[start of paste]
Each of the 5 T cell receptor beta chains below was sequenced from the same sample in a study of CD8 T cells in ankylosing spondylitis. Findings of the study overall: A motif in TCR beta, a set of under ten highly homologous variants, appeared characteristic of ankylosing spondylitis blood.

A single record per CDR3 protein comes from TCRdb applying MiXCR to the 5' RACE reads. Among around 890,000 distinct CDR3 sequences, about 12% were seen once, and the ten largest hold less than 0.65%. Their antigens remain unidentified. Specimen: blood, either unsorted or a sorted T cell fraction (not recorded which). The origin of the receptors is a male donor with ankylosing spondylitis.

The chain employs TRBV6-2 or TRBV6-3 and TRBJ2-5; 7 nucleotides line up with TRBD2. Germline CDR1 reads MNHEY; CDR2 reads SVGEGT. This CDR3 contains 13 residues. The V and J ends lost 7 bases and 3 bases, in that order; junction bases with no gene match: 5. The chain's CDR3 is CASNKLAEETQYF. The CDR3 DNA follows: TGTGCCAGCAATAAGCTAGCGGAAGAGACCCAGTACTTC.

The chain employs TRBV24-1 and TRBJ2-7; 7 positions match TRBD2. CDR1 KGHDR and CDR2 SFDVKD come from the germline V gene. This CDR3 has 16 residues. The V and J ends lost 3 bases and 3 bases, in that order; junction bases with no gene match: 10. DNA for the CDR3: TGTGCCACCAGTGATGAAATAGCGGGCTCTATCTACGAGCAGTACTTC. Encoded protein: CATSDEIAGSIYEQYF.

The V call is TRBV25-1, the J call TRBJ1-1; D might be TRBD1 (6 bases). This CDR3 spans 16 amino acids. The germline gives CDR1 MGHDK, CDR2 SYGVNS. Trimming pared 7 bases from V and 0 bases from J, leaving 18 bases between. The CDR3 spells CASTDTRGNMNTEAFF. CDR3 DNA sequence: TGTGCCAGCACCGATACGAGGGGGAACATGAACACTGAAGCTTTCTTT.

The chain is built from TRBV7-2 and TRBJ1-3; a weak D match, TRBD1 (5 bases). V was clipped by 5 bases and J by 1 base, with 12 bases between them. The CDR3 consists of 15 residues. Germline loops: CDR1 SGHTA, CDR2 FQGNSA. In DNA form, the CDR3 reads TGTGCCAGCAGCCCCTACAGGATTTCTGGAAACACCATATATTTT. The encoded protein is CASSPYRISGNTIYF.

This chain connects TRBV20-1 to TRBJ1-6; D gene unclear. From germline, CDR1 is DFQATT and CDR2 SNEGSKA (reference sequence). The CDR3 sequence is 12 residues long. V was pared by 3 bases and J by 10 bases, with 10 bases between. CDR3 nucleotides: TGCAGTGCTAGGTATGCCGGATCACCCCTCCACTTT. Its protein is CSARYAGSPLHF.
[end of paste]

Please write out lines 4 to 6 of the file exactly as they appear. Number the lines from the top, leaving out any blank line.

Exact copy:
The chain employs TRBV24-1 and TRBJ2-7; 7 positions match TRBD2. CDR1 KGHDR and CDR2 SFDVKD come from the germline V gene. This CDR3 has 16 residues. The V and J ends lost 3 bases and 3 bases, in that order; junction bases with no gene match: 10. DNA for the CDR3: TGTGCCACCAGTGATGAAATAGCGGGCTCTATCTACGAGCAGTACTTC. Encoded protein: CATSDEIAGSIYEQYF.

The V call is TRBV25-1, the J call TRBJ1-1; D might be TRBD1 (6 bases). This CDR3 spans 16 amino acids. The germline gives CDR1 MGHDK, CDR2 SYGVNS. Trimming pared 7 bases from V and 0 bases from J, leaving 18 bases between. The CDR3 spells CASTDTRGNMNTEAFF. CDR3 DNA sequence: TGTGCCAGCACCGATACGAGGGGGAACATGAACACTGAAGCTTTCTTT.

The chain is built from TRBV7-2 and TRBJ1-3; a weak D match, TRBD1 (5 bases). V was clipped by 5 bases and J by 1 base, with 12 bases between them. The CDR3 consists of 15 residues. Germline loops: CDR1 SGHTA, CDR2 FQGNSA. In DNA form, the CDR3 reads TGTGCCAGCAGCCCCTACAGGATTTCTGGAAACACCATATATTTT. The encoded protein is CASSPYRISGNTIYF.